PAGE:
€15k for creche worker sacked after child played in toilet bowl
A CRECHE has been ordered to pay €15,000 to a worker who was dismissed after a child in her care was found playing in a toilet bowl.
The owner of the centre told the Employment Appeals Tribunal that she considered the incident major, and that "it could have led to anything from e-coli to drowning".
But the Employment Appeals Tribunal (EAT) ordered Clevercloggs Full Day Care Nursery to pay €15,000 to Paula Fox as it deemed she was unfairly dismissed.
The EAT report states that "the same child again left the room unaccompanied on at least two occasions" at the creche in Drumbear, Co Monaghan.
On the day in question, March 11, 2011, five incidents were outlined that led to Ms Fox's dismissal.
The EAT report stated that Ms Fox did not deny that the incidents occurred - but contended that staff to child ratios were not adhered to by the creche, and gave evidence of arriving that morning and being told that people were off.
Ms Fox said that the incident of the child going to the toilet happened when her colleague was on a break.
She admitted that it was neglectful, but she stated that someone should have been in the room with her at that stage as she had five children in the sleeping room and four awake.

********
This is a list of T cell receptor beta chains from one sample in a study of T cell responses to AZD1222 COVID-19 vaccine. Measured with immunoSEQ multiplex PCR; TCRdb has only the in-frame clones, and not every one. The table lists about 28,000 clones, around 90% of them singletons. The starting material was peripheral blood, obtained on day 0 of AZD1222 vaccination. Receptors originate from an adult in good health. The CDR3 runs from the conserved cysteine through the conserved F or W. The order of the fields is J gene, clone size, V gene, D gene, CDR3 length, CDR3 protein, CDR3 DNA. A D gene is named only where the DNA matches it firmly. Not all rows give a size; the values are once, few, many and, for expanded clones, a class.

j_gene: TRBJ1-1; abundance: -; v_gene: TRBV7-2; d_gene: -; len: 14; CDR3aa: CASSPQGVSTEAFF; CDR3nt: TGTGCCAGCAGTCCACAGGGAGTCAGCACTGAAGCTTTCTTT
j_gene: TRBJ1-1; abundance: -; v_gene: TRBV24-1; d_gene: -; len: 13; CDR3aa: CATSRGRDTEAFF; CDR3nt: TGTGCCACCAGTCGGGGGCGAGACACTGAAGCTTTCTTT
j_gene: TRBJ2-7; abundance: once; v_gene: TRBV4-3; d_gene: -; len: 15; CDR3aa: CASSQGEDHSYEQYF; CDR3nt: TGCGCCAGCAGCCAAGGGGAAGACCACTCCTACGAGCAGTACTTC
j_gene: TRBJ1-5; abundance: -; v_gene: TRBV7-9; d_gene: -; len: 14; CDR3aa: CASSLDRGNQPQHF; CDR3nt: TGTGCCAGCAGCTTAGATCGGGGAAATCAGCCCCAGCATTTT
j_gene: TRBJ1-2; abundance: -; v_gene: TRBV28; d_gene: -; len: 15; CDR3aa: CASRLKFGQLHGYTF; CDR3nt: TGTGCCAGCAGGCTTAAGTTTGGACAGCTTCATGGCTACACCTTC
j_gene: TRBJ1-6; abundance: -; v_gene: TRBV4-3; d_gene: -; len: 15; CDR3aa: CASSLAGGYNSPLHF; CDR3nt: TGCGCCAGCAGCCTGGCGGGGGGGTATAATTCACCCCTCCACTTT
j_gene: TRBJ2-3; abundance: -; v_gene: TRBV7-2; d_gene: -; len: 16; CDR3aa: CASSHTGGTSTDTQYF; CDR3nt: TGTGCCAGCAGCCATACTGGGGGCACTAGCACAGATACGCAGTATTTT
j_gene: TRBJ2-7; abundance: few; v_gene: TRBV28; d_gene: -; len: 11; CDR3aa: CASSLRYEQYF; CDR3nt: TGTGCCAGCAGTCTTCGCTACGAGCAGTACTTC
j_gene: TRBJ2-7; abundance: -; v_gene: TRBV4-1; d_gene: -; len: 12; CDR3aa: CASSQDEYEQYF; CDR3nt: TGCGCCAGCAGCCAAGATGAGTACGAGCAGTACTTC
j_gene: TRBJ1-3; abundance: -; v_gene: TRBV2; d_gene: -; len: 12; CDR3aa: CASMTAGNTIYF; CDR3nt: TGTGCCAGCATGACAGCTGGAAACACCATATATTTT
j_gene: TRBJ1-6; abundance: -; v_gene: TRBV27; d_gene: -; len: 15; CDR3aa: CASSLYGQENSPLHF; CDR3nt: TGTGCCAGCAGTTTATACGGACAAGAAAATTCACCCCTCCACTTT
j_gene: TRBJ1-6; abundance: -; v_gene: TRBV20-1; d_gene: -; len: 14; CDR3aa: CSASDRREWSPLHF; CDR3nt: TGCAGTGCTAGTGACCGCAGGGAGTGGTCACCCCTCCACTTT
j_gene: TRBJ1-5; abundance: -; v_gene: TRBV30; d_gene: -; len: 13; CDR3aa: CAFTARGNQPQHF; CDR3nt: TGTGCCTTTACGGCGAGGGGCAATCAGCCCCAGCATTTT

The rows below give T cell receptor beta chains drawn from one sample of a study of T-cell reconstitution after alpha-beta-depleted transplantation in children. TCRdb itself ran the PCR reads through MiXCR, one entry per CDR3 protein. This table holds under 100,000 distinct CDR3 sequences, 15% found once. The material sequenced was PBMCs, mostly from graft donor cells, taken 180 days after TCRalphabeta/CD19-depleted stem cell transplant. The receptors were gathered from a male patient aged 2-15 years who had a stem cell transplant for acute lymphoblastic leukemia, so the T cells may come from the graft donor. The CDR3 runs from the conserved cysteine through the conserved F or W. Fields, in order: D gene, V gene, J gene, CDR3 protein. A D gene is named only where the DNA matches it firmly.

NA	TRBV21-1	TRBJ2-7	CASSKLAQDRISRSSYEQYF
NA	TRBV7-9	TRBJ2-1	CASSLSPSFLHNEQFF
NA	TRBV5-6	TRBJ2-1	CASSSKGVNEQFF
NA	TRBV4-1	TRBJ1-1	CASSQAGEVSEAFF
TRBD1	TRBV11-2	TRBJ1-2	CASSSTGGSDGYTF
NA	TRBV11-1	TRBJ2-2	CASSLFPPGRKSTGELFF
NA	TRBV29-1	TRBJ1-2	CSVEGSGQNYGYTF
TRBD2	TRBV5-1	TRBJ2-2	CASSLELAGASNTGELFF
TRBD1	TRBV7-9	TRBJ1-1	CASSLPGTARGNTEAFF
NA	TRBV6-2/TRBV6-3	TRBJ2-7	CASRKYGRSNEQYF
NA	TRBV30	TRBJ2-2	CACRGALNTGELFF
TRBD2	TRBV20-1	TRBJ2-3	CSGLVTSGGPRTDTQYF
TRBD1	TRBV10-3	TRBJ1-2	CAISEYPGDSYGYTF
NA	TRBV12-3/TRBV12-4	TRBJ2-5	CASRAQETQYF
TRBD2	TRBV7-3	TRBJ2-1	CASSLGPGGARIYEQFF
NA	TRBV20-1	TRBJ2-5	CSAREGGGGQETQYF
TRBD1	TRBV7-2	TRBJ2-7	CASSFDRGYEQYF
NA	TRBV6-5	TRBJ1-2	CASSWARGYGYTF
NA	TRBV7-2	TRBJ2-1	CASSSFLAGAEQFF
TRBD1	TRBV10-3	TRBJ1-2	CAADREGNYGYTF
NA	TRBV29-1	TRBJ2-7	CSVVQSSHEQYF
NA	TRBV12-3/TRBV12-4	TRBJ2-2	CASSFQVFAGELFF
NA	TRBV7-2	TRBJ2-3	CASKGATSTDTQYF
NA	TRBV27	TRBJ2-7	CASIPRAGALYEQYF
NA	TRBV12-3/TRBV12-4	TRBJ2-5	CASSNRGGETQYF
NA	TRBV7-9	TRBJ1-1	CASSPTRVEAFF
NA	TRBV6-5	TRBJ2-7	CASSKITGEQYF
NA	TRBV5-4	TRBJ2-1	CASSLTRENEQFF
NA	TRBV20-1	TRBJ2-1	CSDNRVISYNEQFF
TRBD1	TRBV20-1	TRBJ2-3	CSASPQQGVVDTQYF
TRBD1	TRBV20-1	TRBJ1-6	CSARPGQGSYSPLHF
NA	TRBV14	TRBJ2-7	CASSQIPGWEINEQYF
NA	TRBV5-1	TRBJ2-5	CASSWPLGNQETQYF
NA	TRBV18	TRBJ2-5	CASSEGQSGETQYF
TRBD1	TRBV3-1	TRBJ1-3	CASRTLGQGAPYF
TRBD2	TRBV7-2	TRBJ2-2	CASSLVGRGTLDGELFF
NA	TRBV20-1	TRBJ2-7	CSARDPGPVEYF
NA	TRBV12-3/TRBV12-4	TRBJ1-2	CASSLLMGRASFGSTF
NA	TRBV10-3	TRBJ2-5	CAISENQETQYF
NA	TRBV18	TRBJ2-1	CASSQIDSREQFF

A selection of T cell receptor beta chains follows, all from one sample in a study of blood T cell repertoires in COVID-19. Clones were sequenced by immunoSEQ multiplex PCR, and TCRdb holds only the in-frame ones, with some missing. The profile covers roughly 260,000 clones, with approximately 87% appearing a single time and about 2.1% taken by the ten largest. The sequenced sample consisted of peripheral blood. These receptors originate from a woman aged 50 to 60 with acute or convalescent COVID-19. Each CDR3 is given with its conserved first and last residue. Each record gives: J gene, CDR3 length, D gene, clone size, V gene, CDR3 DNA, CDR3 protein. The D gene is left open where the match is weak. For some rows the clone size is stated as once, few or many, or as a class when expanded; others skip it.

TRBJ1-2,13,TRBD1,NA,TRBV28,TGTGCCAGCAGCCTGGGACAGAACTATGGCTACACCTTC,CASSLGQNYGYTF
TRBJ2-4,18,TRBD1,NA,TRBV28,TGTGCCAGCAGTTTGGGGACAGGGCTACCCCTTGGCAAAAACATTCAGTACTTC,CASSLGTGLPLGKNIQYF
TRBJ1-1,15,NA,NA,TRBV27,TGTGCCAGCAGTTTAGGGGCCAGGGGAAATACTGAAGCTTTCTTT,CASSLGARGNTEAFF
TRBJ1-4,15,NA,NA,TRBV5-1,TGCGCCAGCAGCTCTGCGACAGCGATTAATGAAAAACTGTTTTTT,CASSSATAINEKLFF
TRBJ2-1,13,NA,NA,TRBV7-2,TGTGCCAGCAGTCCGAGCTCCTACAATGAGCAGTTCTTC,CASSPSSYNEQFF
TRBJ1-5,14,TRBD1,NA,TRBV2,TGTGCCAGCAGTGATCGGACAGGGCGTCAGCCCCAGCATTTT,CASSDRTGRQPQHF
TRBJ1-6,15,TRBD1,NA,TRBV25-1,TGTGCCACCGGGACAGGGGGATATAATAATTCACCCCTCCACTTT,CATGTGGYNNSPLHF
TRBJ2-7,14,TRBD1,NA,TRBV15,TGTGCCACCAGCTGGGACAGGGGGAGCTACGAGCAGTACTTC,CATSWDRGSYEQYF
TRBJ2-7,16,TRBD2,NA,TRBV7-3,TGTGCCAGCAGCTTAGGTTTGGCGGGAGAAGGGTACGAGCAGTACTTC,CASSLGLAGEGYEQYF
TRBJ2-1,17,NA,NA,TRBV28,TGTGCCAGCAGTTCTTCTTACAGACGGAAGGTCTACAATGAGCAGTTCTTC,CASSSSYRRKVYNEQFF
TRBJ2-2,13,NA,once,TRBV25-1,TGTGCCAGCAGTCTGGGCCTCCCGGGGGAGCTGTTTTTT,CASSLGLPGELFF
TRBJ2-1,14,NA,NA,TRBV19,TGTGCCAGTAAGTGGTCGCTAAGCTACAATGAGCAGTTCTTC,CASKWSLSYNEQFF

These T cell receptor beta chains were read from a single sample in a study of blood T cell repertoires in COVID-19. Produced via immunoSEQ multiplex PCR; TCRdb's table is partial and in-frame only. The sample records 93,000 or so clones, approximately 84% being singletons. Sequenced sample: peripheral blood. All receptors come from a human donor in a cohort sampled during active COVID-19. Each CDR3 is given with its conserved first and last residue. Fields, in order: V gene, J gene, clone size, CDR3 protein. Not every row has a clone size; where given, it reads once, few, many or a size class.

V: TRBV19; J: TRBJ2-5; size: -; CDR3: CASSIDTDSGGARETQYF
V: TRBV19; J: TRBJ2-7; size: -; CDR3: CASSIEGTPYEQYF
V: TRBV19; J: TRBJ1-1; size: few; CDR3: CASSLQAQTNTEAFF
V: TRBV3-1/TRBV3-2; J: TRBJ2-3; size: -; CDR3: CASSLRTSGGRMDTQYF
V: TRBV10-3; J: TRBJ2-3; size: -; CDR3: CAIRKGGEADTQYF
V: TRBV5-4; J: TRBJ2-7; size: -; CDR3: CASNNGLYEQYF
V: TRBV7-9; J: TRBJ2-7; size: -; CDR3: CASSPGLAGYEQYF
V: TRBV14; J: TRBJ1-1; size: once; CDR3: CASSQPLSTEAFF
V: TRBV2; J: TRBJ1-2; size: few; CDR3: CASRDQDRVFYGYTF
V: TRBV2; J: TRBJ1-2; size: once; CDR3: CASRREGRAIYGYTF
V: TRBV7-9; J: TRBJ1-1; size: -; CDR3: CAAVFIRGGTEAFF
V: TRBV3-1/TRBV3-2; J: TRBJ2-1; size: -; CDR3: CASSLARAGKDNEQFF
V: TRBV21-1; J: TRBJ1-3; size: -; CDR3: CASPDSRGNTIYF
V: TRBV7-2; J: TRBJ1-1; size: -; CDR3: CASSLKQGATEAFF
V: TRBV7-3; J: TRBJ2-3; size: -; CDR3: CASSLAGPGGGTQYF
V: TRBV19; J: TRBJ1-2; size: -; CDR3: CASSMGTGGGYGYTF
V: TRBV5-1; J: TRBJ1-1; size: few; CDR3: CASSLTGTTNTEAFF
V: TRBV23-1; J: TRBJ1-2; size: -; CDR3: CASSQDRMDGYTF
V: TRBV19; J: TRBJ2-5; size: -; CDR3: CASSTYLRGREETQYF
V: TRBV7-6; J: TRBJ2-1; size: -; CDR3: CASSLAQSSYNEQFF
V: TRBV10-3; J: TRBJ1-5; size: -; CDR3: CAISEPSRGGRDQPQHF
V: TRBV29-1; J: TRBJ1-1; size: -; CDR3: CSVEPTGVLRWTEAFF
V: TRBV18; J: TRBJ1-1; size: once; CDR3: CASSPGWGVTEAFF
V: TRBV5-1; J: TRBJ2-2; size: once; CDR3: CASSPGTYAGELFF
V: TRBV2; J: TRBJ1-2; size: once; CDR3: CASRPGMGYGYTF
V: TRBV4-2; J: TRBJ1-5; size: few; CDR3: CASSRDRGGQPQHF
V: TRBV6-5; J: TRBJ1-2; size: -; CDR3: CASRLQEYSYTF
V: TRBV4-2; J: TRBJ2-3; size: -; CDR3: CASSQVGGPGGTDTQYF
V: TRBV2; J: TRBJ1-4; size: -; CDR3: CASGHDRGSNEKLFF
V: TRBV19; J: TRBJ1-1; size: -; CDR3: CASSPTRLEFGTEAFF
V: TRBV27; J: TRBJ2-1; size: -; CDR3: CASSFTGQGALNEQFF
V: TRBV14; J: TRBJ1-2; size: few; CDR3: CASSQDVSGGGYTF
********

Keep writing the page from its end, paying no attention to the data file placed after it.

Ms Fox said that she never considered that she might lose her job, and was left devastated by the entire incident.
At a disciplinary meeting on April 5, 2011, statements were read out to Ms Fox and she didn't refute any allegation - but said that it had been a stressful day and if someone had been working with her it would have happened.
But an assistant creche manager told the tribunal that nobody who works at the creche is left isolated "and if you say you need help there is always somebody there".
She checked ratios for the day in question and said Ms Fox's figures "didn't add up".
In its determination, the EAT found that Ms Fox was unfairly dismissed and found that in each incident too much blame was apportioned to Ms Fox.
It said her part in each matter did not individually or collectively amount to misconduct.
The EAT found that the creche "had failed to provide any or any adequate childproof door closing mechanism to ensure that the children could not escape from the rooms in which they were present".
A spokeswoman for Clevercloggs said yesterday that child-staffing ratios "were correct on the day in question" and the EAT, in not making any references to child-staffing ratios in its determination, supports that fact.
She said that "there is a strong chance" that Clevercloggs will appeal the EAT decision to the circuit court. She pointed out that to have closing mechanisms on the childproof doors, highlighted by the EAT, would be contrary to regulations.
She said: "We are in business seven years. We have always strived to provide a very high standard of care for the children here and we have always achieved that."